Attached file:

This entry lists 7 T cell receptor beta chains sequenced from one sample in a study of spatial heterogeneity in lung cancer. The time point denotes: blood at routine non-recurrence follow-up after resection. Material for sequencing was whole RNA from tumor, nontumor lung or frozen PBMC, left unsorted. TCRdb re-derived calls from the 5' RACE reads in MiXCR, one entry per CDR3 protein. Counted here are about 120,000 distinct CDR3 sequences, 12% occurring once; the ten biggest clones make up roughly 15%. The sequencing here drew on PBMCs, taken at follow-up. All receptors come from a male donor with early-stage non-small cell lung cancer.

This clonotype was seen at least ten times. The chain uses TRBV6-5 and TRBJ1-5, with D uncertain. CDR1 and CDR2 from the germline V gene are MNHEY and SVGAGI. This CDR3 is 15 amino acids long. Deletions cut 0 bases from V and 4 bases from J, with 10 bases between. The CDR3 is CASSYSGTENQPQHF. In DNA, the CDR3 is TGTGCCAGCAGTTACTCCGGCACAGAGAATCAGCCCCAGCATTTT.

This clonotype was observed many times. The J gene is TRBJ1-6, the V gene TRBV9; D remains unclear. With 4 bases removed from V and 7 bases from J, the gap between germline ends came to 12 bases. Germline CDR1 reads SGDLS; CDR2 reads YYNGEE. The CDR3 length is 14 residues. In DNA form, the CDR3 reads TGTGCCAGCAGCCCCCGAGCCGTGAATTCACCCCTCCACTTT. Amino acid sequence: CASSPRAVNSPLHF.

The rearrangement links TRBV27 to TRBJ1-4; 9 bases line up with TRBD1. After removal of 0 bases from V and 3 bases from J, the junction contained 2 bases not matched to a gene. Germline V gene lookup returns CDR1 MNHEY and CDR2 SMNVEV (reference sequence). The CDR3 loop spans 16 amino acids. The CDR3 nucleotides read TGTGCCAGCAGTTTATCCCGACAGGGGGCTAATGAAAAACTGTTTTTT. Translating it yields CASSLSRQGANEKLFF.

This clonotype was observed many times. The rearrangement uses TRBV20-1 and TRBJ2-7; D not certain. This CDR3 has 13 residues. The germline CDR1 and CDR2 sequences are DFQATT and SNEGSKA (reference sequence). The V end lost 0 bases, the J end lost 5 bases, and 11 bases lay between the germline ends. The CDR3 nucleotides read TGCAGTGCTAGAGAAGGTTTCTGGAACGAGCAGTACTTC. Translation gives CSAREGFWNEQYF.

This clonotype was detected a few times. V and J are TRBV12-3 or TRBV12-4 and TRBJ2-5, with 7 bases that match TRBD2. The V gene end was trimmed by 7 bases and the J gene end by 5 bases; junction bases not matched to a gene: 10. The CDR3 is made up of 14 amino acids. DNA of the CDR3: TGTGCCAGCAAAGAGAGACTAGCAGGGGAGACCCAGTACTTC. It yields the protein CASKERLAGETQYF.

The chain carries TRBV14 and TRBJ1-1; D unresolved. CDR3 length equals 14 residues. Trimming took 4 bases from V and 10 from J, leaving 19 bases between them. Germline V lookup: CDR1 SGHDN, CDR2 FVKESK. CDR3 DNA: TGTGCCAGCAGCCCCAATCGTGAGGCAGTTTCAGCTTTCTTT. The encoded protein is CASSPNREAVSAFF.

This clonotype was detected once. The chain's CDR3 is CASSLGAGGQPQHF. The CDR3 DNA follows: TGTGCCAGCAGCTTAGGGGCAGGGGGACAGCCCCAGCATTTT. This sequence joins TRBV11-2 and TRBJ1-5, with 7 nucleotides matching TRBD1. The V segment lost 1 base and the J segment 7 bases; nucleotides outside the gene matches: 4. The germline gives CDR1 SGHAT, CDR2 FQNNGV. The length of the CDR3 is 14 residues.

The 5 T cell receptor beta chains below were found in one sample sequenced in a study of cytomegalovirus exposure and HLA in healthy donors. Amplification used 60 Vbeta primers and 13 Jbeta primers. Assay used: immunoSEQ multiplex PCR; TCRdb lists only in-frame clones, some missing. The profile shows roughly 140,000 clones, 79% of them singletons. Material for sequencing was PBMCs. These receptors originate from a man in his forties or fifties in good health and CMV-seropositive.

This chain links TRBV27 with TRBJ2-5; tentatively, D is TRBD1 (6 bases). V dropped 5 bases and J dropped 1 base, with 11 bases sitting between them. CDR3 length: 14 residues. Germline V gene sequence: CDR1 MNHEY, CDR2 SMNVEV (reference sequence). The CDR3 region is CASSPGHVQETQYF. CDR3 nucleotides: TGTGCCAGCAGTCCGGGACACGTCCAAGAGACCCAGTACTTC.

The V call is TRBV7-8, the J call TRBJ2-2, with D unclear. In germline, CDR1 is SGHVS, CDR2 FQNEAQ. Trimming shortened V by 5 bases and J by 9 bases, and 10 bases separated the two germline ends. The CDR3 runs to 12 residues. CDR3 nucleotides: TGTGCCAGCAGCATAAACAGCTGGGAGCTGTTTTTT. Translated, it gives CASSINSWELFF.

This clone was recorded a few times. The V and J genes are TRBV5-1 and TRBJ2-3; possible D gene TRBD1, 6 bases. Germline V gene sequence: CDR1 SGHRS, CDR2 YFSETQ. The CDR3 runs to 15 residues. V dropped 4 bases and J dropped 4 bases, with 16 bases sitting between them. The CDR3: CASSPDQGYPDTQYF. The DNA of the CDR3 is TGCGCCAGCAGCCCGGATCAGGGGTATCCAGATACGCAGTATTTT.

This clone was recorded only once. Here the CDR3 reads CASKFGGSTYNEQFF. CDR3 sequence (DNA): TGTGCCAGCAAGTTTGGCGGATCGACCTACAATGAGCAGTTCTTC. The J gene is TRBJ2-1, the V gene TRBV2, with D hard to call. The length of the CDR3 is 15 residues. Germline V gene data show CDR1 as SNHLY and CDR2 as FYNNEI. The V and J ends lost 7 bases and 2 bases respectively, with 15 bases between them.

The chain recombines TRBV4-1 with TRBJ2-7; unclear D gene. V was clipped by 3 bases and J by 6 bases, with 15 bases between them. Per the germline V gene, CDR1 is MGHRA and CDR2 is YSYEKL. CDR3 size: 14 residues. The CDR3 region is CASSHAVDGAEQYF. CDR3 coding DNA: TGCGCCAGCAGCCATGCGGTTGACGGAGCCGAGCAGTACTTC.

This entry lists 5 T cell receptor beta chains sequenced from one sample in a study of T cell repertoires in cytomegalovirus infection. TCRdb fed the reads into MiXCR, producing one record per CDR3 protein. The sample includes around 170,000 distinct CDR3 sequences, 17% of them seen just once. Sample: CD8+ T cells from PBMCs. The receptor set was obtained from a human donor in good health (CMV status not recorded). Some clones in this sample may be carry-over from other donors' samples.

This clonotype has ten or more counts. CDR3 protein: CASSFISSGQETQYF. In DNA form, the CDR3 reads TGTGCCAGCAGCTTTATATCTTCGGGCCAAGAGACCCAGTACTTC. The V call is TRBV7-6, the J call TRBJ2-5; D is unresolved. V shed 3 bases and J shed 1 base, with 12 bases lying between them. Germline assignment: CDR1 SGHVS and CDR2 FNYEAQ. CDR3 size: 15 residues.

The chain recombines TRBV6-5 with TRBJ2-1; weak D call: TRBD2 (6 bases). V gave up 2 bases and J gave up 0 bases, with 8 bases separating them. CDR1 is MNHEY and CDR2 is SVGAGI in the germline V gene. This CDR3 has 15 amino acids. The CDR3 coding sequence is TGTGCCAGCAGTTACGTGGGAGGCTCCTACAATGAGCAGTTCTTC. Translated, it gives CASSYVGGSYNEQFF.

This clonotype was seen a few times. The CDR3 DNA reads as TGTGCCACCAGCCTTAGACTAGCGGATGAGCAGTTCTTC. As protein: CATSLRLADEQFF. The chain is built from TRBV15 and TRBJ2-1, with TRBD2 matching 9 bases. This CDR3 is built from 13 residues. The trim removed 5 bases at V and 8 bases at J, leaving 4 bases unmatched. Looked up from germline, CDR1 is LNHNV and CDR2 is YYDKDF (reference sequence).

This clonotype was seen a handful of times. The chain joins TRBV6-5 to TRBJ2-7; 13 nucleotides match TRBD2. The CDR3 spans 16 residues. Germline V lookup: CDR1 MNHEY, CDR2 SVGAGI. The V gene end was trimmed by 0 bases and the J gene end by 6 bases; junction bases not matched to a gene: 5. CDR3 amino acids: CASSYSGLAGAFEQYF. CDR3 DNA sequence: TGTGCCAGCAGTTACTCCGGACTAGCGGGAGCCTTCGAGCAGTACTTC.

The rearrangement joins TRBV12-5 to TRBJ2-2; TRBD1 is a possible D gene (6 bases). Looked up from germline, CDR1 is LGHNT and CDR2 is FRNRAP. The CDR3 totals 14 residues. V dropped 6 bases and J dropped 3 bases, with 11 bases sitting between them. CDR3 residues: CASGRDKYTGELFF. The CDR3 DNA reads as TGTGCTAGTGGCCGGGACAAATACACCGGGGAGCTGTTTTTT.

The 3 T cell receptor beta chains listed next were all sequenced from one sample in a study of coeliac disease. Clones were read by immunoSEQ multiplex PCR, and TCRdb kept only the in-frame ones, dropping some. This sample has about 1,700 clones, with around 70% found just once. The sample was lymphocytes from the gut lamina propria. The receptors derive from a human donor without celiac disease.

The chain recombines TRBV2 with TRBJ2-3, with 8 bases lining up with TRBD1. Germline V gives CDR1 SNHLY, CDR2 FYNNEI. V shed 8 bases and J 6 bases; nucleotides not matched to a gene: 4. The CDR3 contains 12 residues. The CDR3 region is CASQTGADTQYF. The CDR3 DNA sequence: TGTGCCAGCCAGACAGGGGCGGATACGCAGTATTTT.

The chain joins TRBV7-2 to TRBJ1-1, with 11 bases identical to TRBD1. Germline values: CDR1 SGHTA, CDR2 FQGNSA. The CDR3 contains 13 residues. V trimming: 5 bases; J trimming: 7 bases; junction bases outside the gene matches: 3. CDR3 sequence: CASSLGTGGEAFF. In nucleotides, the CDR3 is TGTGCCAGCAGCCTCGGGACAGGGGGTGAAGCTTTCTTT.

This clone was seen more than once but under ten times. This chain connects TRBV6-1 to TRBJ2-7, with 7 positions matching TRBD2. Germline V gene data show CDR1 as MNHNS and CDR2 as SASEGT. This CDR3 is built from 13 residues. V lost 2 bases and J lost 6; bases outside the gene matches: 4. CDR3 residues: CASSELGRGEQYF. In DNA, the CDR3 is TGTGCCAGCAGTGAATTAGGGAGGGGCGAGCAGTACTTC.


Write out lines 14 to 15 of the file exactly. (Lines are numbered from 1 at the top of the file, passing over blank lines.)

The chain recombines TRBV4-1 with TRBJ2-7; unclear D gene. V was clipped by 3 bases and J by 6 bases, with 15 bases between them. Per the germline V gene, CDR1 is MGHRA and CDR2 is YSYEKL. CDR3 size: 14 residues. The CDR3 region is CASSHAVDGAEQYF. CDR3 coding DNA: TGCGCCAGCAGCCATGCGGTTGACGGAGCCGAGCAGTACTTC.

This entry lists 5 T cell receptor beta chains sequenced from one sample in a study of T cell repertoires in cytomegalovirus infection. TCRdb fed the reads into MiXCR, producing one record per CDR3 protein. The sample includes around 170,000 distinct CDR3 sequences, 17% of them seen just once. Sample: CD8+ T cells from PBMCs. The receptor set was obtained from a human donor in good health (CMV status not recorded). Some clones in this sample may be carry-over from other donors' samples.